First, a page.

With nearly 2000 varieties of bamboo to choose from, and six continents on which it grows, it’s hard to say which is the most popular bamboo species of all. But most botanists and bamboo experts agree that Bambusa oldhamii is the most widely grown bamboo variety it North America. First identified in Taiwan in the mid 19th century, Oldham’s has since proliferated across the globe like few other plants.
What’s so great about Bambusa oldhamii?
There are plenty of criteria that go into selecting a species of bamboo for a private garden or a landscaping project. But there are at least three or four characteristics that have made Bambusa oldhamii the most popular bamboo variety in America.
Given the choice between running bamboo and clumping bamboo, most gardeners prefer to plant clumpers. Running bamboo has earned a pretty bad reputation for the way it spreads and takes over lawns and gardens, often choking out other ornamental plants. Once the tenacious rhizome roots of a running bamboo establish themselves, they can be almost impossible to remove. In some cases, running bamboos make more sense, when filling out a large area quickly, for example, but many suburban gardeners find the aggressive growth habit intimidating. (And in fact, there are a number of ways to contain and tame this formidable beast.)
Clumping bamboos, on the other hand, behave differently, with another type of rhizomes that spread more slowly and eventually stop spreading when the plant reaches a certain size. This allows the ordinary gardener to keep a clumping bamboo like Oldham’s in a well-defined area, without disrupting the rest of the landscape or creeping into the neighbor’s well manicured flower bed next door.
At the same time, it’s somewhat surprising that a clumping bamboo grows more widely than any runners. After all, the running bamboos grow so quickly and are very easy to propagate. Consequently, they are considerably less expensive to purchase from nurseries and garden centers. But the fact that humans have helped it to surpass all the running species of bamboo is a real testament to the desirability of oldhamii.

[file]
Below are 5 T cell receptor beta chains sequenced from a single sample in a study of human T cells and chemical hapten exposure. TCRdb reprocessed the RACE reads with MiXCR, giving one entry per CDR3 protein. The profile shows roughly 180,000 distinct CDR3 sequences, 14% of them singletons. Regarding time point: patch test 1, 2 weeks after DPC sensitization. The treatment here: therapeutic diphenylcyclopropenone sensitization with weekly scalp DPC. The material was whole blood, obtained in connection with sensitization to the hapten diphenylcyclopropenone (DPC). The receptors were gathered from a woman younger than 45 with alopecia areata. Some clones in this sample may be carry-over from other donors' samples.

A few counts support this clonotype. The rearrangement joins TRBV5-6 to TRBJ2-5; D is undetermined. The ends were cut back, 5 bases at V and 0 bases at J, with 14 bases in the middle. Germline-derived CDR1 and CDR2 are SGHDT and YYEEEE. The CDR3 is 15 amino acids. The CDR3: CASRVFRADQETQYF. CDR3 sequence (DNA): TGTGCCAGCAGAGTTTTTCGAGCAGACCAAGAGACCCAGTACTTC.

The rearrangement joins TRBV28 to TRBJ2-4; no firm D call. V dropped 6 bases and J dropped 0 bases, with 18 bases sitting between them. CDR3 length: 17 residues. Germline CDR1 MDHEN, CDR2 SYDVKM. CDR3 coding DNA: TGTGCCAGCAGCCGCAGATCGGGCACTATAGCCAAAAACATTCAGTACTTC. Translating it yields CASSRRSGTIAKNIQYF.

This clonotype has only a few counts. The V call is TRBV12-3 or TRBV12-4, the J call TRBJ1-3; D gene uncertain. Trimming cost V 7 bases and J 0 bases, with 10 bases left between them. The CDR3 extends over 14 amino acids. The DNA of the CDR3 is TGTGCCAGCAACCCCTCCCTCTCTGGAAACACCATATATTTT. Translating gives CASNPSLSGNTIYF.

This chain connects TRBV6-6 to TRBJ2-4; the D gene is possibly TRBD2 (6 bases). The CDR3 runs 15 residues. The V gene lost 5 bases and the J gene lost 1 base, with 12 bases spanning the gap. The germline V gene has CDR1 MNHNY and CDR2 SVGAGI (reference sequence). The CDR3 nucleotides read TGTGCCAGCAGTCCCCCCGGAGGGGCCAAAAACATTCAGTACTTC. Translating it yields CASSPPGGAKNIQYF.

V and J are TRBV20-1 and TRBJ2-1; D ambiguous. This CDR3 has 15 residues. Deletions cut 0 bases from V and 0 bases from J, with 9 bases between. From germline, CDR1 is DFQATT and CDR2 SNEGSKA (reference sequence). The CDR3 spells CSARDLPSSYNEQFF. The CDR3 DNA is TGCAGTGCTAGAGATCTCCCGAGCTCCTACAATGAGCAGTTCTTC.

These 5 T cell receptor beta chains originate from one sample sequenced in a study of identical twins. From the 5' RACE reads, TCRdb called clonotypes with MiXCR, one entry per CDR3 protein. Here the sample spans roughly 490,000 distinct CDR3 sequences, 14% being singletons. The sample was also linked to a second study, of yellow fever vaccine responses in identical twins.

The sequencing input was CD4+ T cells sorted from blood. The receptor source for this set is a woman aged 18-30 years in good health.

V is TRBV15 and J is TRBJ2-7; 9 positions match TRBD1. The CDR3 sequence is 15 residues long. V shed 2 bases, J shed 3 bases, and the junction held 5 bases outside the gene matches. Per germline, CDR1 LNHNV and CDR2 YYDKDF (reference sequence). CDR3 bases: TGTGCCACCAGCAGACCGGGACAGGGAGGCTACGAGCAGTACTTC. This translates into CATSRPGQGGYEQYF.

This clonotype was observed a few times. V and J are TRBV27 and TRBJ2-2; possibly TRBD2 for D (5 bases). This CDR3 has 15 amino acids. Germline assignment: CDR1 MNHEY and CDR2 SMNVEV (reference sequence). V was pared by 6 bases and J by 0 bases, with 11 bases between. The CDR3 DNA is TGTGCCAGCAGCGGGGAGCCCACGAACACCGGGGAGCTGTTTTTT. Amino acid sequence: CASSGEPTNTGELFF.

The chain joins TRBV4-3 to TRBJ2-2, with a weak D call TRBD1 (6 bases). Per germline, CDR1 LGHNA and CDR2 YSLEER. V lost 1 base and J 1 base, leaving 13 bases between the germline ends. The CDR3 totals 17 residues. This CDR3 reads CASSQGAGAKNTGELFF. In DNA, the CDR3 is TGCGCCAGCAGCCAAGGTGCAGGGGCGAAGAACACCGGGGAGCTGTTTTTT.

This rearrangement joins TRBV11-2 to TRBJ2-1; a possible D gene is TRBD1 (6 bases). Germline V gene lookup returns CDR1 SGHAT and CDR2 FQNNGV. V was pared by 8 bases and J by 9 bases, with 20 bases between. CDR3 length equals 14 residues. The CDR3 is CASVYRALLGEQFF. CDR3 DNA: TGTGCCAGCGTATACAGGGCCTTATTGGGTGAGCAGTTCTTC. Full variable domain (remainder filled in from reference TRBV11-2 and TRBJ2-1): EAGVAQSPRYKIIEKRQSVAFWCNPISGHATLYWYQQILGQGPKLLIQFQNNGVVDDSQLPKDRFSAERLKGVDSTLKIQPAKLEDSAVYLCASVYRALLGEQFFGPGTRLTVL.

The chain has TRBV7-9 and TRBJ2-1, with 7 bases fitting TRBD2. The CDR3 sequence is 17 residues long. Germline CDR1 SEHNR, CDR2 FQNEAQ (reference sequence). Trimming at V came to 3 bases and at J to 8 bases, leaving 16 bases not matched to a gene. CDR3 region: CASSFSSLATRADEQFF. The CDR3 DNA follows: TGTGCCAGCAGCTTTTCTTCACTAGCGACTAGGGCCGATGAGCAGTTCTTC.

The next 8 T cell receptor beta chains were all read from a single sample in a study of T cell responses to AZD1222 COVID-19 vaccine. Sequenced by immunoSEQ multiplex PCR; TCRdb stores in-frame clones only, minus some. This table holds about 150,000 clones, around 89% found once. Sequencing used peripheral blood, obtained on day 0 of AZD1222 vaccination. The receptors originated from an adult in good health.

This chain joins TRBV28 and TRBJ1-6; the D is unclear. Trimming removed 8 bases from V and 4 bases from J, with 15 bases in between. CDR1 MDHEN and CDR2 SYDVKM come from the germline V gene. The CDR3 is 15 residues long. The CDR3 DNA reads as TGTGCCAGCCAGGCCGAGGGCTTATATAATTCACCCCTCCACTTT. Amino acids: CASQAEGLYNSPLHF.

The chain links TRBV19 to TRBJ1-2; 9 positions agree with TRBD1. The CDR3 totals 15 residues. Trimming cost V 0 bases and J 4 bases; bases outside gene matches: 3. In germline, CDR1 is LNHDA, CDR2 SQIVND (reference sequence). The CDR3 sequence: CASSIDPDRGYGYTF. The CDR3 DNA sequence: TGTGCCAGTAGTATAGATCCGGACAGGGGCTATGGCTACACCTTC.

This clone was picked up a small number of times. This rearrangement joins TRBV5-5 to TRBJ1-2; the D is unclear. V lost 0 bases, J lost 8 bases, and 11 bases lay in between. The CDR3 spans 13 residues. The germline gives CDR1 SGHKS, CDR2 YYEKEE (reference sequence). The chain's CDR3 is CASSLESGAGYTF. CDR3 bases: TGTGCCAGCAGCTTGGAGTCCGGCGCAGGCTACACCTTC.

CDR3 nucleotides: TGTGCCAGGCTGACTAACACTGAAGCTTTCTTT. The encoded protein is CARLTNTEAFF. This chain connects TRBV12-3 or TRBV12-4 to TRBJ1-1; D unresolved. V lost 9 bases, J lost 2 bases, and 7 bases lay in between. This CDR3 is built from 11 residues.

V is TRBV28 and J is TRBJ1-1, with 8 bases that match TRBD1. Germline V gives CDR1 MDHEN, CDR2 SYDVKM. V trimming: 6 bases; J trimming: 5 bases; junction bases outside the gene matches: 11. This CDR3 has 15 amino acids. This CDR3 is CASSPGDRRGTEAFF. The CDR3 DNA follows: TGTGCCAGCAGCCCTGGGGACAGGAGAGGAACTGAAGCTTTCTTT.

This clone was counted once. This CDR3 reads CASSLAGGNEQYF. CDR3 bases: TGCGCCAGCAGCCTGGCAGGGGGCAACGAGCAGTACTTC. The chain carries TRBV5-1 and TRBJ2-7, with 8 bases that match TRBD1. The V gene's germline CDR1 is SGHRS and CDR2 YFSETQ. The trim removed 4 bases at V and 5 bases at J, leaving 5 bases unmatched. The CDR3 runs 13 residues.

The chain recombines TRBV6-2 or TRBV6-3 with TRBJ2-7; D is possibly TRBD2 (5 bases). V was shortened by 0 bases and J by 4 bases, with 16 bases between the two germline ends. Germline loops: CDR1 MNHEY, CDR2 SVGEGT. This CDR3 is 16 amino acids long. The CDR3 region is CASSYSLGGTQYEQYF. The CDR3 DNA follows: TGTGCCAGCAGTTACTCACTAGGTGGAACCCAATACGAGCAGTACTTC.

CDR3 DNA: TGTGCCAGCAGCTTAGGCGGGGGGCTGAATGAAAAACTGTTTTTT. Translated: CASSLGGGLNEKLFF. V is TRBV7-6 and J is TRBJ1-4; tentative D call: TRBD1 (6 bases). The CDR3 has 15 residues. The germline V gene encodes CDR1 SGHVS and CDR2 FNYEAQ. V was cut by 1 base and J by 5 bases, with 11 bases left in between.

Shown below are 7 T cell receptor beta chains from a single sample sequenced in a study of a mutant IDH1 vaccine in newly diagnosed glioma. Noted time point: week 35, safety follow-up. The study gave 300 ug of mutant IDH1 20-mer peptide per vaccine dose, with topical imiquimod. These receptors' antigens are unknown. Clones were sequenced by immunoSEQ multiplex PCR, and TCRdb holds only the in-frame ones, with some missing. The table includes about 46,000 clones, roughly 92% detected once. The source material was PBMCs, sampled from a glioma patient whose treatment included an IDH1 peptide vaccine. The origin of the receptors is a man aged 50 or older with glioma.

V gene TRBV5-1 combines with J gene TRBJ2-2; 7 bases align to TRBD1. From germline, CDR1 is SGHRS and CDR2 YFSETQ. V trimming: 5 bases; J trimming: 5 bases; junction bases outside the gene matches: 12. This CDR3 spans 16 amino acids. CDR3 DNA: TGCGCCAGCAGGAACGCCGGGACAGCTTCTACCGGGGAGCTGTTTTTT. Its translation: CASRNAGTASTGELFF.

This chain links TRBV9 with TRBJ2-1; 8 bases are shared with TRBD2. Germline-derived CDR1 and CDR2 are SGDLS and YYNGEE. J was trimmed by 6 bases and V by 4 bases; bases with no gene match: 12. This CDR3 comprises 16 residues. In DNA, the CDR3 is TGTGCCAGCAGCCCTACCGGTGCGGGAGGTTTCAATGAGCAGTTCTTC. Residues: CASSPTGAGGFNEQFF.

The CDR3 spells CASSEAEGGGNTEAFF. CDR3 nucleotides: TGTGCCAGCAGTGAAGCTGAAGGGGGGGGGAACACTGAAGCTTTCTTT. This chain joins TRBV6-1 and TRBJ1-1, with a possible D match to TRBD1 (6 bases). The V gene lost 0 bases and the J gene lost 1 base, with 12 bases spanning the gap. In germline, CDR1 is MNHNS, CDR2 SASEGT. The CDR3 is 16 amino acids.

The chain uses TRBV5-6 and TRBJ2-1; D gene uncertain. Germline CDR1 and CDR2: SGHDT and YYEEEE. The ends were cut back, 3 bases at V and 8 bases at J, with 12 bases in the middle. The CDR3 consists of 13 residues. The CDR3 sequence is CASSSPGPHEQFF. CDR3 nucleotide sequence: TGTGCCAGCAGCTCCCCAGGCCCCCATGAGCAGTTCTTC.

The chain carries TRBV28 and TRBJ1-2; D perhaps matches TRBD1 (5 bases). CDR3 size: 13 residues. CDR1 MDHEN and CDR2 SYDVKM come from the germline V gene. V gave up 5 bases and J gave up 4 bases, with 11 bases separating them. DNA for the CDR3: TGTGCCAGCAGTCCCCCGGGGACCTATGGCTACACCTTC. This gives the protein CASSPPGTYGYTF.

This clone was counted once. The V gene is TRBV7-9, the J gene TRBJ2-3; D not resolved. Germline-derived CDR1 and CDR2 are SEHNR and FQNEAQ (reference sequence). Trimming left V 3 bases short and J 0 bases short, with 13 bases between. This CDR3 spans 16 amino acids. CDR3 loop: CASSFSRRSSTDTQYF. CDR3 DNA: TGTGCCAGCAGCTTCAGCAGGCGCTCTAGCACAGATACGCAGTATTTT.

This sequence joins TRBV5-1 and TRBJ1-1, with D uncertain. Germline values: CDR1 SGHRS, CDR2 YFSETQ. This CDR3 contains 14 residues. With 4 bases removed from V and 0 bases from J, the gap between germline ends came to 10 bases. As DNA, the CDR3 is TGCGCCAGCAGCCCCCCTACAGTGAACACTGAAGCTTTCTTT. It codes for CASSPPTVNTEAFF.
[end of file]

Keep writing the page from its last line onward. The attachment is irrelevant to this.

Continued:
If you want some impressive greenery in your garden, few plants can match the grandeur of a giant timber bamboo. In good conditions, Oldham’s can easily grow more than 50 feet tall with culms up to 4 inches in diameter. The poles of this species are tall, straight and elegant. Furthermore, the wood is thick and makes a beautiful building material.
It’s not easy to find a bamboo variety that gets so tall and spectacular without also spreading out and taking over the landscape. In other words, the combination of clumping roots and timber stature make Bambusa oldhammi an especially appealing and popular variety of bamboo. It’s particularly interesting for those who want to dazzle their neighbors without overrunning their gardens.
Although native to the subtropical climes of Taiwan, Bambusa oldhamii also does quite well in the temperate climate zones of Europe and North America. It’s not the most cold hardy of all bamboos, but Oldham’s will survive down to 15 or 20 degrees Fahrenheit, which is pretty hardy for a clumping bamboo.